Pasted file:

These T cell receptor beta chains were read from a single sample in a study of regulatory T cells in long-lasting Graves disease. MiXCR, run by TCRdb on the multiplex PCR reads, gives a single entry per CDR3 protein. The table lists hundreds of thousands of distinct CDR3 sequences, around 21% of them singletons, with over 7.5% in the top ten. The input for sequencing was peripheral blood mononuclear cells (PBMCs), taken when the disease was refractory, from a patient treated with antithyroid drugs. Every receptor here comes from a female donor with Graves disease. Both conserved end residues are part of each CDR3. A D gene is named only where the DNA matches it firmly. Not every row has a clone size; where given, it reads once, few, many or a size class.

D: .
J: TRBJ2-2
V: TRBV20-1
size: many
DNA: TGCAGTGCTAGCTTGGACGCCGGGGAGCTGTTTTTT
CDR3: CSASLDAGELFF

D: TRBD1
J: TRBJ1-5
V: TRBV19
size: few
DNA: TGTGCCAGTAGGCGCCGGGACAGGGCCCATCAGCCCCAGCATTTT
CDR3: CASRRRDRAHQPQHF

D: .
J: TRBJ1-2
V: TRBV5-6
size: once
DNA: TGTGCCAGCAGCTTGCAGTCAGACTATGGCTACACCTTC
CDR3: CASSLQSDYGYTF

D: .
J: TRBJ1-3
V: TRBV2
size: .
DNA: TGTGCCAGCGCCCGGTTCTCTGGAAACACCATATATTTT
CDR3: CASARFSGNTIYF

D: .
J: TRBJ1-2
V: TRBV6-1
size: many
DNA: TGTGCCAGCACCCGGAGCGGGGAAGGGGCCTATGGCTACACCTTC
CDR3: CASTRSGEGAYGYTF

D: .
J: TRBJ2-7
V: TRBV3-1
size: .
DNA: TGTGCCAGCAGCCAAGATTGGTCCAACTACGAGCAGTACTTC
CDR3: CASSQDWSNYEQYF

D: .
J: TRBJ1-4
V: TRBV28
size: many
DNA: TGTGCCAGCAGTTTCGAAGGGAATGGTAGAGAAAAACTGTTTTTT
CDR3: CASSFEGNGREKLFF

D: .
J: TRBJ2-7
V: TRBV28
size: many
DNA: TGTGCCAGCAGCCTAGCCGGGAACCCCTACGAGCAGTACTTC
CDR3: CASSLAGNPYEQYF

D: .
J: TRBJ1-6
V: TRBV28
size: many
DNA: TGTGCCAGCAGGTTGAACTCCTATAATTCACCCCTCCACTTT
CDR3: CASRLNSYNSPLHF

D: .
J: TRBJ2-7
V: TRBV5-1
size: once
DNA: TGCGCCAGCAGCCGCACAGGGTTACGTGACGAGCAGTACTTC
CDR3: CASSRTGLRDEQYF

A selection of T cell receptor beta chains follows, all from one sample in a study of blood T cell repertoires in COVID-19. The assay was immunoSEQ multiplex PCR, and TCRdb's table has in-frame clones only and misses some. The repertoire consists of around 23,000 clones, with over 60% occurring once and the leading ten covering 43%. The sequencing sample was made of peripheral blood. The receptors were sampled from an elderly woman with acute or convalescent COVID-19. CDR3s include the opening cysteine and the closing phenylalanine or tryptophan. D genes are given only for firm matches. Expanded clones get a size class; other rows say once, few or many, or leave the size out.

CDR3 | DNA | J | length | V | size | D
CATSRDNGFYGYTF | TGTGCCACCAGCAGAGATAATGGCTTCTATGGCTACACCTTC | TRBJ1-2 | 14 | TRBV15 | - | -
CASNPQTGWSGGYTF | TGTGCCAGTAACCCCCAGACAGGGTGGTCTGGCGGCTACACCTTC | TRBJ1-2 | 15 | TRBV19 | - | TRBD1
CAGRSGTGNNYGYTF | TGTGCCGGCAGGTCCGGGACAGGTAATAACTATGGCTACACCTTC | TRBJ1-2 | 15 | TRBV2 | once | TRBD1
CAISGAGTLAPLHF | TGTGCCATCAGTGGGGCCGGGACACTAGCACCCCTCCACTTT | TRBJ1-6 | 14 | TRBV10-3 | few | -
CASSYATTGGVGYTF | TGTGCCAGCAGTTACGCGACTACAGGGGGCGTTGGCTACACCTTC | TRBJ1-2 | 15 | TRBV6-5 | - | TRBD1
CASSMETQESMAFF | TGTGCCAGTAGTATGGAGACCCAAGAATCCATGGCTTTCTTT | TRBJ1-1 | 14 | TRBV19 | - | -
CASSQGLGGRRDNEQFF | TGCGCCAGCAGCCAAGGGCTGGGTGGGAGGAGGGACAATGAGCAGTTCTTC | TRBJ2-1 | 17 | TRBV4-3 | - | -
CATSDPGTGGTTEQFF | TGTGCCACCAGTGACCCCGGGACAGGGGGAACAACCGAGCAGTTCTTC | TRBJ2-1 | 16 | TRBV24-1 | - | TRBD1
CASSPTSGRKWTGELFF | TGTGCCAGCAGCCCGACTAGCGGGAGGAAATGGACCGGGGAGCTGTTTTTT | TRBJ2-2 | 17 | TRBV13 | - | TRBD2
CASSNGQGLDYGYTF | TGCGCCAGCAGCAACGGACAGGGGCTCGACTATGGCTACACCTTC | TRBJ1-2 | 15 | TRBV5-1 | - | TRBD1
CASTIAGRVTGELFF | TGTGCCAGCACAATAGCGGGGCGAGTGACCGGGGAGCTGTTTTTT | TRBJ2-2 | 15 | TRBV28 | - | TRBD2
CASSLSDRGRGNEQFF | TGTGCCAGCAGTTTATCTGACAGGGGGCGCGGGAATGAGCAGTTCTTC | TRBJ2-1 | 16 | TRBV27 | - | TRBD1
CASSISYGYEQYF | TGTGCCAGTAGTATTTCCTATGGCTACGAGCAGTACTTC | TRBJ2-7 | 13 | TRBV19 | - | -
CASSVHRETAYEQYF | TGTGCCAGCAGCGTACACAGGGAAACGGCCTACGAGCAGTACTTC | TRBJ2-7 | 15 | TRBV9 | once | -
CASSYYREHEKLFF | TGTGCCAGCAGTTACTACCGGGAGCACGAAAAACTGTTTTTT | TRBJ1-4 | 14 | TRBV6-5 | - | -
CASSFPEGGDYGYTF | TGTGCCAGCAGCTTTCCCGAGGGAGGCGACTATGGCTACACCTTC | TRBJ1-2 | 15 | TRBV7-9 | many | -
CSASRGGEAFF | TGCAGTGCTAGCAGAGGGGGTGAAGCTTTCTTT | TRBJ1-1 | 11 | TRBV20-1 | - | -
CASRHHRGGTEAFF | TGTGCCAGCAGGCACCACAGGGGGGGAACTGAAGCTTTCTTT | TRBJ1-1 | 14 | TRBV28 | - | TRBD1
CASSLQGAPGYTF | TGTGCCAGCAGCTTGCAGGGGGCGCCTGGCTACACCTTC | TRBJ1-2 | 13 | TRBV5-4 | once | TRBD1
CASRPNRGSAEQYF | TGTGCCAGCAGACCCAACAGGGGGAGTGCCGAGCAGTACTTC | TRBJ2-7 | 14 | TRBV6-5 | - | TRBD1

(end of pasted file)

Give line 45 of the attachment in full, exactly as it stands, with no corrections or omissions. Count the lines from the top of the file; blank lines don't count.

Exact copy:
J: TRBJ2-7